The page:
Sunday, December 18, 2016

Conference Report on IRS Offshore and Voluntary Disclosure Efforts (12/18/16)

The ABA recently held a conference titled National Institute on Criminal Tax Fraud and Institute on Tax Controversy.  This is a report on part of the events:  Andrew Velarde, IRS Offers Hints About Future of John Doe Summonses (Tax Notes Today 12/12/16) [no link available].  Key points of my interest from that report are:

1. Expect continued IRS and DOJ activity against offshore service providers with respect to foreign accounts and in the John Doe Summons "JDS" area.

2. Discussion of the bitcoin JDS.  A senior IRS official, John McDougal, is quoted as saying that users of virtual currency "presented the same risk profile as [users of] an offshore account."  He also said that users of bitcoin have ranges of understanding with respect to tax compliance -- "from innocent misunderstanding of what the filing obligations are to tax evasion."

3.  Discussion of influx of information about offshore accounts from FATCA, voluntary disclosure and other sources.

4.  Discussion of certification of nonwillfulness in streamlined procedures. Reports that Scott Michel of Caplin & Drysdale analyzed the certification process where things are rarely black and white under the familiar tax penalty concepts of reasonable basis, substantial authority, and more likely than not.  Michel is quoted as saying:  "The scary thing to me, and I think a lot of others, is it is probably not good enough to have a reasonable basis."  [I infer that the thinking is, at least with respect to any legal issues (including legal issues in fact analysis), this range of levels of comfort in traditional tax penalty analysis may have some effect, at least in terms of practitioner behavior in advising taxpayers and perhaps in arguing cases, although I have not seen that in the application of the FBAR penalty and in the certification of nonwillfulness.]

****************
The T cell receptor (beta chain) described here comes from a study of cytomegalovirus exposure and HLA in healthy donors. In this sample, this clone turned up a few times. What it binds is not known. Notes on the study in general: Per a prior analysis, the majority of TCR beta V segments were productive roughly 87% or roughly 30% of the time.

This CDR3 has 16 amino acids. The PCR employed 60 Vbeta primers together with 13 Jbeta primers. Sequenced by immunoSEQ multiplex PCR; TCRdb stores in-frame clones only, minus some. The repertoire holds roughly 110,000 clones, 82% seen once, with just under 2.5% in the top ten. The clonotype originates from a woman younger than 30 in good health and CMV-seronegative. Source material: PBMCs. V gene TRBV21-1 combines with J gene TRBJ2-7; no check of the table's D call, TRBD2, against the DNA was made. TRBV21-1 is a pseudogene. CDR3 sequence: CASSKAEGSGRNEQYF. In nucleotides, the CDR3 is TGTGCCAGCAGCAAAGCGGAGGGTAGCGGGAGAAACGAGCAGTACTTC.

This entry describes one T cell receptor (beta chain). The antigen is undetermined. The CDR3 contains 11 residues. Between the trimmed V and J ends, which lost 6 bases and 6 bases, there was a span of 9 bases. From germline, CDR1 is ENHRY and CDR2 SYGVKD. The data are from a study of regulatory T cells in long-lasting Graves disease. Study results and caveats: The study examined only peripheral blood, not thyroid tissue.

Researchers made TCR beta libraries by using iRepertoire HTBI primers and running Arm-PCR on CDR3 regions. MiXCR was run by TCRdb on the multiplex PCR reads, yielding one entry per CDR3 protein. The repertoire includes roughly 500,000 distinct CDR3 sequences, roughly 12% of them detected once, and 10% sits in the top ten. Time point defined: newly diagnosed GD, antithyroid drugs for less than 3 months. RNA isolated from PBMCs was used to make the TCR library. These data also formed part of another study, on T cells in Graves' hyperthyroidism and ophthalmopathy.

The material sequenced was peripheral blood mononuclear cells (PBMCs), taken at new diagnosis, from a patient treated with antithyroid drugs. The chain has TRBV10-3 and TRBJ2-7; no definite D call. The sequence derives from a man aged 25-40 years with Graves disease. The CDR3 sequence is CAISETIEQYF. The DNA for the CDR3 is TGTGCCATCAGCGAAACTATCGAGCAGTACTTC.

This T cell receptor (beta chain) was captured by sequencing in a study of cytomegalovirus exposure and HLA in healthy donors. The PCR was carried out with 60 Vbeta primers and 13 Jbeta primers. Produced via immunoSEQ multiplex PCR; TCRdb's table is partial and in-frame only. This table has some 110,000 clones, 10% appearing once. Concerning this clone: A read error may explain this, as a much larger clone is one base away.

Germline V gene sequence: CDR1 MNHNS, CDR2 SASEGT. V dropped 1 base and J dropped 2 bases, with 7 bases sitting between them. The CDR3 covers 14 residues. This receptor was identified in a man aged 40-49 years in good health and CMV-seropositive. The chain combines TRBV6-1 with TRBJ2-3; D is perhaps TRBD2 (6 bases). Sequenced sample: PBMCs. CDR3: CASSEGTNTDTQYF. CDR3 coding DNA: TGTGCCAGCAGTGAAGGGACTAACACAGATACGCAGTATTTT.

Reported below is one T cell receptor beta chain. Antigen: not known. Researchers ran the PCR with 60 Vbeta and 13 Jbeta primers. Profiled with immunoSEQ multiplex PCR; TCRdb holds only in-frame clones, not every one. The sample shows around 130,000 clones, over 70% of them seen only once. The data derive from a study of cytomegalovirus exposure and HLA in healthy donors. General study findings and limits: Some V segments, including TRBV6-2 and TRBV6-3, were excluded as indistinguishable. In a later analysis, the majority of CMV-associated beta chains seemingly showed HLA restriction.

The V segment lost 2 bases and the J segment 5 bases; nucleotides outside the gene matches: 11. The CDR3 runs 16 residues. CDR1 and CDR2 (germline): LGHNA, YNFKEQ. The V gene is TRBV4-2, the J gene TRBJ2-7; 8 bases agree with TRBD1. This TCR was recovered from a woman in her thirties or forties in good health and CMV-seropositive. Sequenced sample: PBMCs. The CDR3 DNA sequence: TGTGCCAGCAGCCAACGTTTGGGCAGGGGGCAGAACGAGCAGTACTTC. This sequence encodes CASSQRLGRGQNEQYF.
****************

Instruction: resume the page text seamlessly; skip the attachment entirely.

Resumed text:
5.  Discussion of potential problems, particularly criminal from improper certifications of nonwillfulness.  A senior DOJ Tax CES lawyer, Mark Daly, is quoted as saying that he has been looking at a lot of certifications recently.  Some have "patently ludicrous" narratives presented to support the nonwillful certification.  And, they are checking against information from other sources.  He cautioned better due diligence by practitioners.

6.  Discusses the salutary effect of streamlined to channel most taxpayers into streamlined rather than OVDP.  The article cites McDougal of saying that the average $10,000 payment in streamlined suggests that it is working and that, at least in most cases, practitioners are appropriately channeling the clients.  The article quotes statistics that show 18,000 streamlined submissions in the last year compared with 1,800 new OVDP submissions.

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